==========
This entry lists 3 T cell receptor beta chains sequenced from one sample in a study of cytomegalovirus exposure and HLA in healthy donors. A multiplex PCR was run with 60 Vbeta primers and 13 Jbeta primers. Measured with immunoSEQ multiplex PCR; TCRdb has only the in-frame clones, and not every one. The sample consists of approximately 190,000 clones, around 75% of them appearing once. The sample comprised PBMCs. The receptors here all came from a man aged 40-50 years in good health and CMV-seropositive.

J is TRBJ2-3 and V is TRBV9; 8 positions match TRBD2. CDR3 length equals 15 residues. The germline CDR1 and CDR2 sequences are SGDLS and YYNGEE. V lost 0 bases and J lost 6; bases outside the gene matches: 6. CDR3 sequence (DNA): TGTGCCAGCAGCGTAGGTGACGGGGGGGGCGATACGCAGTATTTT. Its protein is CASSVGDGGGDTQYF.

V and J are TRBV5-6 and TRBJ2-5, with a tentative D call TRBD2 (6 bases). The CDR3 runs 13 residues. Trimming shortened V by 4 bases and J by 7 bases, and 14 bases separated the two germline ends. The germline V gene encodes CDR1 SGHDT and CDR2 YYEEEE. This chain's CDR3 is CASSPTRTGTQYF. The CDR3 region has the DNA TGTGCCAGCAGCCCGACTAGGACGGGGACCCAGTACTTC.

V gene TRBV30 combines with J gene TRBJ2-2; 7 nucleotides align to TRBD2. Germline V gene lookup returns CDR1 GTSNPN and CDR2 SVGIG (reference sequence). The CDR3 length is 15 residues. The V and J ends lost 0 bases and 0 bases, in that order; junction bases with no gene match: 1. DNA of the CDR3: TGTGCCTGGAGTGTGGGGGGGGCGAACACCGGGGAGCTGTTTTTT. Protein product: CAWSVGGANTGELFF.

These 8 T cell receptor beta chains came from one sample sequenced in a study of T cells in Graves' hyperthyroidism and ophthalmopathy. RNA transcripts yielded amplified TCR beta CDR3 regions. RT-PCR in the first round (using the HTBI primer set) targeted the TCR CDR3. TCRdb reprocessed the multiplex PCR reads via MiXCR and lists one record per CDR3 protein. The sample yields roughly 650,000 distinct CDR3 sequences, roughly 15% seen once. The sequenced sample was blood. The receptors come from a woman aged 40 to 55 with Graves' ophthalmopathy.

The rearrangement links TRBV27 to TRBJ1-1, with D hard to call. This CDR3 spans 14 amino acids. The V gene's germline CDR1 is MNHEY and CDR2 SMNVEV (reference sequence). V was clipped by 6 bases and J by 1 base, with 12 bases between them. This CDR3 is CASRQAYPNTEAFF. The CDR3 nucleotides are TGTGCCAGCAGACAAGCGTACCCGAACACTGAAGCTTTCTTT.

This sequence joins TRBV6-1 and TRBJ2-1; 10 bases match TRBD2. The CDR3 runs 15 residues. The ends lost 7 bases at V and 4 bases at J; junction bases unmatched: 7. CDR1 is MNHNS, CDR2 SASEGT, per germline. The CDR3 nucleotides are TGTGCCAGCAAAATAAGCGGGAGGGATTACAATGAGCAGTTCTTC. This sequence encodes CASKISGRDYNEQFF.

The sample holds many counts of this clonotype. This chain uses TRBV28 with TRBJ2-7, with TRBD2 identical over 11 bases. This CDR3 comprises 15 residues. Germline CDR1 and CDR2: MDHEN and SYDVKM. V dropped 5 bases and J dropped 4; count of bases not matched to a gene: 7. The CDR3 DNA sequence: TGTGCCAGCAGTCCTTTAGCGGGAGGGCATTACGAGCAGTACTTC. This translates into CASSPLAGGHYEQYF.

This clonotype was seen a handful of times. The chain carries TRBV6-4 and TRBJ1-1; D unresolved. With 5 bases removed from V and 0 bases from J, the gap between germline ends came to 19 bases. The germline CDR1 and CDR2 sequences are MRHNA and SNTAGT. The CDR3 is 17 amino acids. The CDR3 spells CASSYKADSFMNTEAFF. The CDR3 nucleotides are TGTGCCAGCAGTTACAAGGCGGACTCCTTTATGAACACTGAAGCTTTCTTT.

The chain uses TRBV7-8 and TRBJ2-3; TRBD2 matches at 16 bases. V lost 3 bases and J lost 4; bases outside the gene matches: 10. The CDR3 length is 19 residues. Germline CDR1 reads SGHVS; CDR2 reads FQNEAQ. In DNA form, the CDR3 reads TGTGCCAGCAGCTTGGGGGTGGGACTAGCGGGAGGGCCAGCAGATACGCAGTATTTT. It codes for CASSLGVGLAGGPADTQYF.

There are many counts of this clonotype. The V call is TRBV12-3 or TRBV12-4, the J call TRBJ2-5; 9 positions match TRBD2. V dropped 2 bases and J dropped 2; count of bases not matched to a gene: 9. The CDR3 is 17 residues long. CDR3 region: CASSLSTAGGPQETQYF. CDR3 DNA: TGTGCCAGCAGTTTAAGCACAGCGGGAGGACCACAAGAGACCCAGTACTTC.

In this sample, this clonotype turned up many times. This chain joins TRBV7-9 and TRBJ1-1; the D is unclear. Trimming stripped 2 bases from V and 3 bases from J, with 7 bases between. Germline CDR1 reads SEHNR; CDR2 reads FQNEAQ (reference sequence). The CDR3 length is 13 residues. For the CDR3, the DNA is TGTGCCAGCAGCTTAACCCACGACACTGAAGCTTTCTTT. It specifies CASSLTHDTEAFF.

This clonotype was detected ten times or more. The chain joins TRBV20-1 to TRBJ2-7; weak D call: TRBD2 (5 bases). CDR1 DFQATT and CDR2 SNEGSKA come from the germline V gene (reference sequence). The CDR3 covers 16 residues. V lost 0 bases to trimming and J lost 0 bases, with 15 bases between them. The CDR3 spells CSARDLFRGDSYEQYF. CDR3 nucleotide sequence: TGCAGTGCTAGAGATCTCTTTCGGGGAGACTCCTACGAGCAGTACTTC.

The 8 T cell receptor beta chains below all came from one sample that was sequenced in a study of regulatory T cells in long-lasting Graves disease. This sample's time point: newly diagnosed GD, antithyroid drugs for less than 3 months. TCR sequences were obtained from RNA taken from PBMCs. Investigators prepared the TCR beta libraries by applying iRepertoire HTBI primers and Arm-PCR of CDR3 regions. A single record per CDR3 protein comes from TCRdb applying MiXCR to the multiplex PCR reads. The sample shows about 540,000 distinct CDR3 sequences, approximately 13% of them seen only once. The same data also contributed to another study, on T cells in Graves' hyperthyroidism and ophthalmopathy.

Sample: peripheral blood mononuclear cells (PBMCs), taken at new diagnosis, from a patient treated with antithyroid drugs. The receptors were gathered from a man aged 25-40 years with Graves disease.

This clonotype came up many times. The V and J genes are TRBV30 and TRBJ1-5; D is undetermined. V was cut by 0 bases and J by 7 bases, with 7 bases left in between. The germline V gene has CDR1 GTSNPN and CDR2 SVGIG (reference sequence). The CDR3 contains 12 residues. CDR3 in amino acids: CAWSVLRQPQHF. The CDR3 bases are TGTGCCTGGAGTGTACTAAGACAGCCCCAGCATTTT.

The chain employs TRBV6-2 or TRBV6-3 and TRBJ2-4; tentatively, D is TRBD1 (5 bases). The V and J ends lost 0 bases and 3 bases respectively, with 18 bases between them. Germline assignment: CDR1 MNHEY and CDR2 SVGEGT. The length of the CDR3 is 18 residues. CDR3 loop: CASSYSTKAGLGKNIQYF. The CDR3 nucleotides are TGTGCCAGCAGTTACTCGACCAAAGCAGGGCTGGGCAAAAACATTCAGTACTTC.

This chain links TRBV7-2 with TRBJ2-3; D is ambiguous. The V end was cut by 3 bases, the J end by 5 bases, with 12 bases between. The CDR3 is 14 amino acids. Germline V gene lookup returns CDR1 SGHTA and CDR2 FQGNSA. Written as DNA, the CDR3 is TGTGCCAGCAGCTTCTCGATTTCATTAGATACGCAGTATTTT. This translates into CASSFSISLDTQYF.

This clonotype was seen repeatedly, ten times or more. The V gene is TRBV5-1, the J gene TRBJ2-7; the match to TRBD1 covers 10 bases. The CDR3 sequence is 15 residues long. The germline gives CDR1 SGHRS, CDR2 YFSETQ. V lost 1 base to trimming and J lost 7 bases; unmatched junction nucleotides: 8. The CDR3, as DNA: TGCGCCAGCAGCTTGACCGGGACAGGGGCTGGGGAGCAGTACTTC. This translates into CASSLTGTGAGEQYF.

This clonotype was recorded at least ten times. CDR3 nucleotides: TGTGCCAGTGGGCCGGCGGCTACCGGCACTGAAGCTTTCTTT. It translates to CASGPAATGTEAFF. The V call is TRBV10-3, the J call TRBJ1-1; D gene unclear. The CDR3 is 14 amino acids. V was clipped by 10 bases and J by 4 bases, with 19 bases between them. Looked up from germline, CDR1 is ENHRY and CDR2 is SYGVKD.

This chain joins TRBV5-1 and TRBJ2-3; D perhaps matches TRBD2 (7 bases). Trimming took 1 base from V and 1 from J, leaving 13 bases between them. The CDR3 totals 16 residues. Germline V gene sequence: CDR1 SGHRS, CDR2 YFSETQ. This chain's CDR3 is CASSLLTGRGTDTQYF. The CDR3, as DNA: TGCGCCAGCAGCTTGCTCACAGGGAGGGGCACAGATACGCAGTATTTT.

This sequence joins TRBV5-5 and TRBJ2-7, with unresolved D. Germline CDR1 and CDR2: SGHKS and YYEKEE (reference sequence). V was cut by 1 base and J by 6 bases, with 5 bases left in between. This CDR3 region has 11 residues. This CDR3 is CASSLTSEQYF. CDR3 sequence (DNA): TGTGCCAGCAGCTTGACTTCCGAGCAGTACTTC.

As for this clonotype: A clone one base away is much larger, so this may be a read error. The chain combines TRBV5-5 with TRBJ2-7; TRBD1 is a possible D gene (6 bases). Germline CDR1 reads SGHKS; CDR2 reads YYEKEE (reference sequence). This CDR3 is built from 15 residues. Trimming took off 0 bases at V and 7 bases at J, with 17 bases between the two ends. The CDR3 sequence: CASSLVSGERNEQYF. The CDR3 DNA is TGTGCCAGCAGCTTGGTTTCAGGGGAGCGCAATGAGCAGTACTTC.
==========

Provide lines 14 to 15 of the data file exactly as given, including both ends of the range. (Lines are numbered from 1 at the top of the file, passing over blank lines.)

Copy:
The 8 T cell receptor beta chains below all came from one sample that was sequenced in a study of regulatory T cells in long-lasting Graves disease. This sample's time point: newly diagnosed GD, antithyroid drugs for less than 3 months. TCR sequences were obtained from RNA taken from PBMCs. Investigators prepared the TCR beta libraries by applying iRepertoire HTBI primers and Arm-PCR of CDR3 regions. A single record per CDR3 protein comes from TCRdb applying MiXCR to the multiplex PCR reads. The sample shows about 540,000 distinct CDR3 sequences, approximately 13% of them seen only once. The same data also contributed to another study, on T cells in Graves' hyperthyroidism and ophthalmopathy.

Sample: peripheral blood mononuclear cells (PBMCs), taken at new diagnosis, from a patient treated with antithyroid drugs. The receptors were gathered from a man aged 25-40 years with Graves disease.